The USPS first began considering creating postage with holograms in December 1987.  The technology was still relatively new at that point, having just been created in the 1960s.  The USPS spent much of 1988 researching the possibility and meeting with leading hologram manufacturers.

Through these meetings the USPS realized the both the good and bad sides of what they were hoping to do.  One drawback was that if they made a stamp, it would have to small, but holograms needed to be big to be effective.  Additionally, if the stamp needed to be held at a certain angle to read the denomination, that would be inconvenient.  Also, if the hologram covered the entire stamp surface, it would be nearly impossible to cancel.  The foil they would need to use tended not to hold ink, but it didn’t repel it either.

After these discussions, the USPS realized that the best option for a hologram would be a stamped envelope.  They decided that if they put a foil hologram on an adhesive label or inserted it into a window, they wouldn’t have to worry about these issues.  They would print the denomination on the envelope itself, which could be canceled.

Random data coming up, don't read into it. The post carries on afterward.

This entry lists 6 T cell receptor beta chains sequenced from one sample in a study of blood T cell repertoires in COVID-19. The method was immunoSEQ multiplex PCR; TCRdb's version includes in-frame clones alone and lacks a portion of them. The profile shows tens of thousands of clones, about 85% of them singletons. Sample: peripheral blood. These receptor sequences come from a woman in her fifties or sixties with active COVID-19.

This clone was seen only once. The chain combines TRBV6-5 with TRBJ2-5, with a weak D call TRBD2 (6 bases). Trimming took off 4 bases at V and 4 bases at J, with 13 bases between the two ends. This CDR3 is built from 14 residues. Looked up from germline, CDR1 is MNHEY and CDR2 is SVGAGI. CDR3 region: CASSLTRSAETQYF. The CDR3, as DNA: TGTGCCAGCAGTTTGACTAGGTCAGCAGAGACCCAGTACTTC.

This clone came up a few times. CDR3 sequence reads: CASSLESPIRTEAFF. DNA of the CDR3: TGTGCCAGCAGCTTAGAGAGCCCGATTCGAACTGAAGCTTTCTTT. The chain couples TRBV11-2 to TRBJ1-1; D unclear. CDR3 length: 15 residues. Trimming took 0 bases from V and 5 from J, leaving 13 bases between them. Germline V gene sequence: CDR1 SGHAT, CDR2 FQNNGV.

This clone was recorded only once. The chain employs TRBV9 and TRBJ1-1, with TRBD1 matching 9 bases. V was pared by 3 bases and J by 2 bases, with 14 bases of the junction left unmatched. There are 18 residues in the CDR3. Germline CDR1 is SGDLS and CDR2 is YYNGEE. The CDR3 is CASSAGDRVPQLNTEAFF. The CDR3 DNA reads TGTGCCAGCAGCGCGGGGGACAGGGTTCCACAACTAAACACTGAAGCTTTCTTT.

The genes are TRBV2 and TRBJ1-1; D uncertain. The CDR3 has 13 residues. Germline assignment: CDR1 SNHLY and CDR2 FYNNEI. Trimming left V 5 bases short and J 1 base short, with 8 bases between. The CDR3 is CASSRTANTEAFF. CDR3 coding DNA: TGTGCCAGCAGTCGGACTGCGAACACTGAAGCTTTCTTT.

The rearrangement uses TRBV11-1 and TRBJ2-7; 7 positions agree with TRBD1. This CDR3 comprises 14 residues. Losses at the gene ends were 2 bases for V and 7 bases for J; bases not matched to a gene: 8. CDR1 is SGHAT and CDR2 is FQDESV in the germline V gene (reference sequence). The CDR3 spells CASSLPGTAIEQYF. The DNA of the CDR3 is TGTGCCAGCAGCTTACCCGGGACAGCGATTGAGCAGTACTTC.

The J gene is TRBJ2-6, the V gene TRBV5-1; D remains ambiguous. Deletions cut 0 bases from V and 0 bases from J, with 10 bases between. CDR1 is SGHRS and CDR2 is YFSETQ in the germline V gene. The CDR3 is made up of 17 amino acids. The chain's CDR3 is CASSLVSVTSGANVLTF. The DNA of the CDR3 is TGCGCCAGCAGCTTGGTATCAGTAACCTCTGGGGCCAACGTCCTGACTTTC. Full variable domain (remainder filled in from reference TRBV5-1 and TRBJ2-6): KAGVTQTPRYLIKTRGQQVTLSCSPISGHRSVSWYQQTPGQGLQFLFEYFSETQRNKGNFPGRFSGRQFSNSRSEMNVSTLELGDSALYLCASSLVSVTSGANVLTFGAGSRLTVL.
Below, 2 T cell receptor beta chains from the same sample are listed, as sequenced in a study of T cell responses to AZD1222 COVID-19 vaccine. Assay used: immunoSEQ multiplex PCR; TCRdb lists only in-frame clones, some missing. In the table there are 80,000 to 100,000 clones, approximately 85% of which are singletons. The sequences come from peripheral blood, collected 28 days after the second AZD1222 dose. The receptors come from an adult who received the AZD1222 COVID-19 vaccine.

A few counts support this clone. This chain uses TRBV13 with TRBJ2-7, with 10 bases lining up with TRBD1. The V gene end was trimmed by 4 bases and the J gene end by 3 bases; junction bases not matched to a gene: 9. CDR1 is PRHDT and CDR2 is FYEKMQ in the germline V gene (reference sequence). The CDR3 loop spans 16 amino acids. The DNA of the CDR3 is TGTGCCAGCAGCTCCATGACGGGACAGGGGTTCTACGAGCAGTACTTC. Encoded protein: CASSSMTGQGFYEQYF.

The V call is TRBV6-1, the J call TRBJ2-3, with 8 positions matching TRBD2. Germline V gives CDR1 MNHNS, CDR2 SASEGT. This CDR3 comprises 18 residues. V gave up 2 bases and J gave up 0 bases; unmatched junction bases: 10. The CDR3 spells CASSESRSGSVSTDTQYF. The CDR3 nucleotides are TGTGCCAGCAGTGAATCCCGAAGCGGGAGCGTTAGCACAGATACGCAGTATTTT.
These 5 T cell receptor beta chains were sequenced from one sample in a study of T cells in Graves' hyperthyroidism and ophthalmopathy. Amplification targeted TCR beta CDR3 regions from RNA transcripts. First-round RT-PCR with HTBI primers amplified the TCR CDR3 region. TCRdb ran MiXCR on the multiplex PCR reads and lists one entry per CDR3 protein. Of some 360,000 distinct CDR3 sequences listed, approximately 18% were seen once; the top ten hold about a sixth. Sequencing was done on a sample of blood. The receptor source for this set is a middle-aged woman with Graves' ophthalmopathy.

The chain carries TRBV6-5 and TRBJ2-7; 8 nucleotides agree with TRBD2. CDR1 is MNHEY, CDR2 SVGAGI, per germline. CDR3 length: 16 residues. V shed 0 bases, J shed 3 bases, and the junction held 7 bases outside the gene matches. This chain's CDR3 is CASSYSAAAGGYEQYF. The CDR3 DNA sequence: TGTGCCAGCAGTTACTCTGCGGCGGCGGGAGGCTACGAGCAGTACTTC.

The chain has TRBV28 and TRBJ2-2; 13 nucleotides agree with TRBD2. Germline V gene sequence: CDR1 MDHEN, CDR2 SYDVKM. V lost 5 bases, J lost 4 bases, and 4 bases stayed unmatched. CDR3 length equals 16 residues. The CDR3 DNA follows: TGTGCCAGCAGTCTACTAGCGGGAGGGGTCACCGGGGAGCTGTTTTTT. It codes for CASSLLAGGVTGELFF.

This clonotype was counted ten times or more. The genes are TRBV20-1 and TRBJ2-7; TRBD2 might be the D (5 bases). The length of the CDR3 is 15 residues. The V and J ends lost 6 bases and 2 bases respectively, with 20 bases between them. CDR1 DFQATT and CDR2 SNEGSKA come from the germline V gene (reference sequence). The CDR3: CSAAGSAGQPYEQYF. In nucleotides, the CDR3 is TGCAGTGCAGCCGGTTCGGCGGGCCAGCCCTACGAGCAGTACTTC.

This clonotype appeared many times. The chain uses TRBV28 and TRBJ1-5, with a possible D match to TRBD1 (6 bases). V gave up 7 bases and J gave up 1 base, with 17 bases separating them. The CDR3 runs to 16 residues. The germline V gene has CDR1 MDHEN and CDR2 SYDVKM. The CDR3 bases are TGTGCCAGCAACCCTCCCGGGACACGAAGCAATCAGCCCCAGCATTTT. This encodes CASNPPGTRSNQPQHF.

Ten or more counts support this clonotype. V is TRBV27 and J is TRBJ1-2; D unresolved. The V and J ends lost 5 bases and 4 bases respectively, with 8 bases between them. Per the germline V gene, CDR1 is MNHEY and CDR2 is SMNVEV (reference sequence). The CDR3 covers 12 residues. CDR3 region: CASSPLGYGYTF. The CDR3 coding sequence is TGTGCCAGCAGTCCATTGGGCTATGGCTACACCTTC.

In choosing the design for the stamped envelope, the USPS wanted something that was “as high-tech as the process” and thought the image should either be mythical or futuristic.  They ultimately settled on futuristic and wanted to create something similar to the Future Mail Transportation stamps.

Work on the envelope progressed quickly and it was issued on December 3, 1989.  It was issued in a special ceremony on Stamp Designers Day on the last day of the World Stamp Expo.  America was the third country to incorporate holograms into its postage.  Austria paved the way on October 18, 1988, with a hologram stamp picturing the nation’s emblem.  A year later, Brazil issued a souvenir sheet with a hologram on it for the art biennial.

The USPS learned a lot about working with holograms from this stamp and would continue to experiment in the coming years, issuing several more hologram stamped envelopes.  It wasn’t until 2000 that they first issued a hologram stamp – #3412.  In fact, that stamp was issued as part of a larger set honoring space exploration that included three other hologram stamps.

Click here to see what else happened on This Day in History.